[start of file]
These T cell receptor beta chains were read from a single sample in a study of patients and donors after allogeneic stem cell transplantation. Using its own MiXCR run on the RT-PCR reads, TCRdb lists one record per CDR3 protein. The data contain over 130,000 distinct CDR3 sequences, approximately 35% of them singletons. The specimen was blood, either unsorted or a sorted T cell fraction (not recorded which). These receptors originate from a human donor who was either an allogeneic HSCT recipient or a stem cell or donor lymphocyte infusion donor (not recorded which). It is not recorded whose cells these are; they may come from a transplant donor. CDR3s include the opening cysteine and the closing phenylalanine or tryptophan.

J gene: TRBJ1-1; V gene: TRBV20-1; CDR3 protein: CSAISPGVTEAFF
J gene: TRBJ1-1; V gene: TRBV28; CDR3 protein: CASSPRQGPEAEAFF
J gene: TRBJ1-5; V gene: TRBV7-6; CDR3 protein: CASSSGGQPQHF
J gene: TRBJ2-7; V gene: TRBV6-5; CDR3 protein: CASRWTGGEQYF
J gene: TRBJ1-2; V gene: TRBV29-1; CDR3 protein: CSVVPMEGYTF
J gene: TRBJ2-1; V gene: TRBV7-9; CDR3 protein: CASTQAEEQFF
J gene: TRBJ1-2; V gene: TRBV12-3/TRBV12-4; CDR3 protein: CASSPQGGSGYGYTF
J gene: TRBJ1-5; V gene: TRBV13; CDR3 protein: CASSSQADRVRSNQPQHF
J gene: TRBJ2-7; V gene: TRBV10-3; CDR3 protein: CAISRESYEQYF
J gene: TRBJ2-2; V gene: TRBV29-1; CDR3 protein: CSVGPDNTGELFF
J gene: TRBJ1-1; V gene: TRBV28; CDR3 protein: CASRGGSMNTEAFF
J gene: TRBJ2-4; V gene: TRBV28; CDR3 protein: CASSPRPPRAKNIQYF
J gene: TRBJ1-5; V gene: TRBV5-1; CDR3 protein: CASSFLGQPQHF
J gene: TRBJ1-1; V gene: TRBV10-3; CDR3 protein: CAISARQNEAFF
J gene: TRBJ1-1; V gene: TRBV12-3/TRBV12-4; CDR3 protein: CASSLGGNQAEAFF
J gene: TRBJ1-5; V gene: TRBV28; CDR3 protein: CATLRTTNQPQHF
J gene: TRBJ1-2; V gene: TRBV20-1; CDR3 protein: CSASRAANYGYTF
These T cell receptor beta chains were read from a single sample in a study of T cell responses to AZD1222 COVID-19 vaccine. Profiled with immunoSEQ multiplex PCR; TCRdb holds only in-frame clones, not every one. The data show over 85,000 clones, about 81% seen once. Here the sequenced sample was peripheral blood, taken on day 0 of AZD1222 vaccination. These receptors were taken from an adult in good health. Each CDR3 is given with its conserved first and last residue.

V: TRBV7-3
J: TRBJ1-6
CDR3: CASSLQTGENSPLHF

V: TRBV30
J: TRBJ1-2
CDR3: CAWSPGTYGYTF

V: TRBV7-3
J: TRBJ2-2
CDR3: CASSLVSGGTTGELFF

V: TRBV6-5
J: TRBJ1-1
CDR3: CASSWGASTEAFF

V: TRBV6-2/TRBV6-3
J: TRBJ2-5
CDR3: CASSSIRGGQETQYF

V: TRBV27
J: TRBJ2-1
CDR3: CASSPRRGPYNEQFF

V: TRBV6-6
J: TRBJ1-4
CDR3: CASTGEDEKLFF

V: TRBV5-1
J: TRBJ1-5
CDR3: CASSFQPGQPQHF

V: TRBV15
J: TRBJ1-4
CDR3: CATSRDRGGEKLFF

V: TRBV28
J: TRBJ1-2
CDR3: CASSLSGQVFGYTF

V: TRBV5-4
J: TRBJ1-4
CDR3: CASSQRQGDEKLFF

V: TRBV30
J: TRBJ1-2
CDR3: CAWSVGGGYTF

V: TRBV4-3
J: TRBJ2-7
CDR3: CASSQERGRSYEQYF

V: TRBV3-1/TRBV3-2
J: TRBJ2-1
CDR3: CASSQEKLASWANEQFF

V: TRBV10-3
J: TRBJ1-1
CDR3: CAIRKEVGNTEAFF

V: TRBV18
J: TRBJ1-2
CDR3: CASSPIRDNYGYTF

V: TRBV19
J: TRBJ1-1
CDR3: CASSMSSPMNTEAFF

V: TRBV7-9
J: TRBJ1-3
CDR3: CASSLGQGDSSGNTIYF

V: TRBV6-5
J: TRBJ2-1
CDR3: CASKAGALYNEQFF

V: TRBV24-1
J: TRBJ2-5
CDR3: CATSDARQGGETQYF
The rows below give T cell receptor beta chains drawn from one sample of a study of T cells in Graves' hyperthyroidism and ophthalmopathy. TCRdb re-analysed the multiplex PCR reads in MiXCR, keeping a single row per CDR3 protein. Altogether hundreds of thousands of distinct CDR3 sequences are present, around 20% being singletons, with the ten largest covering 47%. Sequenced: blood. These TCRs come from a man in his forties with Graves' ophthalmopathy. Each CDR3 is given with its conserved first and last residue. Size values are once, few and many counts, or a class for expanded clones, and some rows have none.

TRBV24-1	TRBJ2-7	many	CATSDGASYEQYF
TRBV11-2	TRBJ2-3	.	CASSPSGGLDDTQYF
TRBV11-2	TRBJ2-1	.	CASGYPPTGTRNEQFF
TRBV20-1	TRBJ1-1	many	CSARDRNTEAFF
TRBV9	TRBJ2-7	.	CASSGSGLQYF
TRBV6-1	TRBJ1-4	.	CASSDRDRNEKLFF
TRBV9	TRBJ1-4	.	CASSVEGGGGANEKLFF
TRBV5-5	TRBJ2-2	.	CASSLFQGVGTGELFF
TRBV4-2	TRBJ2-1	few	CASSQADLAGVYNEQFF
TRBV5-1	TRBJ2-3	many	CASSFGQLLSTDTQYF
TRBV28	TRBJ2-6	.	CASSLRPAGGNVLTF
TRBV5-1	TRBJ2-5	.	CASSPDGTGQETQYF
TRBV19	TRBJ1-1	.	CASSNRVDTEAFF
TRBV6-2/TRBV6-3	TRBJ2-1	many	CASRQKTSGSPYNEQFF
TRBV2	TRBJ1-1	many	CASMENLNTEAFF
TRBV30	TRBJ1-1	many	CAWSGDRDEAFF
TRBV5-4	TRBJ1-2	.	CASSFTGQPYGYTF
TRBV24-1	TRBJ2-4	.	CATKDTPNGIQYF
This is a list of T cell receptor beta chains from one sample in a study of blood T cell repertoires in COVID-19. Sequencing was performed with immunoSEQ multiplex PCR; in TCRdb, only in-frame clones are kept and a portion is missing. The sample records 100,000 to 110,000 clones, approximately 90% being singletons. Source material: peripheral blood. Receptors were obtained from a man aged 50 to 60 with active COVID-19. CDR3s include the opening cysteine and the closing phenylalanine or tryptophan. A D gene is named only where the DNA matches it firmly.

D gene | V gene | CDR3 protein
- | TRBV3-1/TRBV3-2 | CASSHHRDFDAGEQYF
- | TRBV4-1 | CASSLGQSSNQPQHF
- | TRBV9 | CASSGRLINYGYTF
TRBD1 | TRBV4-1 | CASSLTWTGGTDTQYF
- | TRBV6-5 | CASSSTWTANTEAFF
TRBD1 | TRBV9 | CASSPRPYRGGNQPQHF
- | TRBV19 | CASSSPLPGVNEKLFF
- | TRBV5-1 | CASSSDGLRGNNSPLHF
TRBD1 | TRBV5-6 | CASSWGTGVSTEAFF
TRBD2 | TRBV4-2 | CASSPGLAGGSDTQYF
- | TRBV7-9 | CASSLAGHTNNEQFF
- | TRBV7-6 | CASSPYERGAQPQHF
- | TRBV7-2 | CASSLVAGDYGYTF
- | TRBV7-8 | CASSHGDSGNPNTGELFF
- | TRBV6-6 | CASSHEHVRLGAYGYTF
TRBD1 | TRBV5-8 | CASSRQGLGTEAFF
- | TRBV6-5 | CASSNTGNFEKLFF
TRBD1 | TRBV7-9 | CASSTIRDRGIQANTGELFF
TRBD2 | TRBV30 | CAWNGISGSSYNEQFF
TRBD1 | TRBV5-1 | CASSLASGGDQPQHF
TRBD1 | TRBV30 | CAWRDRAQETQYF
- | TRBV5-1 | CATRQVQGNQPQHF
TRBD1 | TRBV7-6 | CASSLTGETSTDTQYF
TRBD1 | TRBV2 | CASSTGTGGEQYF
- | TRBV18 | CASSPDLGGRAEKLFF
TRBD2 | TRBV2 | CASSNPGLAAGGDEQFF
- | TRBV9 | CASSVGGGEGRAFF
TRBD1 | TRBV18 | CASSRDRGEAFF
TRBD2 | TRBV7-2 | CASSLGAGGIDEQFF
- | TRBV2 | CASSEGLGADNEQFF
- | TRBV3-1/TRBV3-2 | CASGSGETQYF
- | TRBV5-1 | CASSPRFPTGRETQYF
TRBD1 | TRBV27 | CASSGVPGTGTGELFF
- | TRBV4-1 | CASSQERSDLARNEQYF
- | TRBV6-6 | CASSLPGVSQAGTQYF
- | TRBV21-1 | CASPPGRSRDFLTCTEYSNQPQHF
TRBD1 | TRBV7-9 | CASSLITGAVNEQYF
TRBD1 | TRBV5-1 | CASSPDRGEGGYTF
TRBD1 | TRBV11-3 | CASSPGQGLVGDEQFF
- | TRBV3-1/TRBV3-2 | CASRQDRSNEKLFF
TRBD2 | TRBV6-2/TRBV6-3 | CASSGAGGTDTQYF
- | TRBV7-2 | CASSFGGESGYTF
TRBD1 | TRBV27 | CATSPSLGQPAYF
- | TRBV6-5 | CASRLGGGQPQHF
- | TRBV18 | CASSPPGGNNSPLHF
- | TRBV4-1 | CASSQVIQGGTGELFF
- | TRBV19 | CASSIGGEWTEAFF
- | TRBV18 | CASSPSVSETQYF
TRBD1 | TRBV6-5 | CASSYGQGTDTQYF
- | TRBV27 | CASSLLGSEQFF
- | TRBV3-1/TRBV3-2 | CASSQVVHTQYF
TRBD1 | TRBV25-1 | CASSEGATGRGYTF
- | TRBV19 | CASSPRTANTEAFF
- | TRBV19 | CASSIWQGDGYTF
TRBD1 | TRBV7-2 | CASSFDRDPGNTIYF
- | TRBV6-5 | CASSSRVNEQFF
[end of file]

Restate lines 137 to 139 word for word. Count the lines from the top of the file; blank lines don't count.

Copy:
TRBD1 | TRBV7-9 | CASSLITGAVNEQYF
TRBD1 | TRBV5-1 | CASSPDRGEGGYTF
TRBD1 | TRBV11-3 | CASSPGQGLVGDEQFF